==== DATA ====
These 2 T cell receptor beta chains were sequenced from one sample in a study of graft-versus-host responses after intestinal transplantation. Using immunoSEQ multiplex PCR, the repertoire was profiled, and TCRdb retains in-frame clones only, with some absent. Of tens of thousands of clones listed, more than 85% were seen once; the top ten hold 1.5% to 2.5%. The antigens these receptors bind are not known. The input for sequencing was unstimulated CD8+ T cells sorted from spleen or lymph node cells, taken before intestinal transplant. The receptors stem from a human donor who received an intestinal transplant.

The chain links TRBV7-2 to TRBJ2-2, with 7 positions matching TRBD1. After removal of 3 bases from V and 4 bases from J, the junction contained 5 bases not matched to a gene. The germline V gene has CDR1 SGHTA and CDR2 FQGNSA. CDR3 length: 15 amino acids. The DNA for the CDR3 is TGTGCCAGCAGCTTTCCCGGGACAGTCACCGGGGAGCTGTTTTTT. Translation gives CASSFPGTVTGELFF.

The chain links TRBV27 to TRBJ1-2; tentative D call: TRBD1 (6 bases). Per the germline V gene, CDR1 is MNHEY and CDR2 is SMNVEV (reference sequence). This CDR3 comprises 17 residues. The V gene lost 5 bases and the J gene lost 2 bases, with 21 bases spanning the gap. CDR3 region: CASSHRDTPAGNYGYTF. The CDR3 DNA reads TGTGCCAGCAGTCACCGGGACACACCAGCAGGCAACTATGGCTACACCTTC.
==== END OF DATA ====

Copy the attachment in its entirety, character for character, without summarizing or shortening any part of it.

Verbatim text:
These 2 T cell receptor beta chains were sequenced from one sample in a study of graft-versus-host responses after intestinal transplantation. Using immunoSEQ multiplex PCR, the repertoire was profiled, and TCRdb retains in-frame clones only, with some absent. Of tens of thousands of clones listed, more than 85% were seen once; the top ten hold 1.5% to 2.5%. The antigens these receptors bind are not known. The input for sequencing was unstimulated CD8+ T cells sorted from spleen or lymph node cells, taken before intestinal transplant. The receptors stem from a human donor who received an intestinal transplant.

The chain links TRBV7-2 to TRBJ2-2, with 7 positions matching TRBD1. After removal of 3 bases from V and 4 bases from J, the junction contained 5 bases not matched to a gene. The germline V gene has CDR1 SGHTA and CDR2 FQGNSA. CDR3 length: 15 amino acids. The DNA for the CDR3 is TGTGCCAGCAGCTTTCCCGGGACAGTCACCGGGGAGCTGTTTTTT. Translation gives CASSFPGTVTGELFF.

The chain links TRBV27 to TRBJ1-2; tentative D call: TRBD1 (6 bases). Per the germline V gene, CDR1 is MNHEY and CDR2 is SMNVEV (reference sequence). This CDR3 comprises 17 residues. The V gene lost 5 bases and the J gene lost 2 bases, with 21 bases spanning the gap. CDR3 region: CASSHRDTPAGNYGYTF. The CDR3 DNA reads TGTGCCAGCAGTCACCGGGACACACCAGCAGGCAACTATGGCTACACCTTC.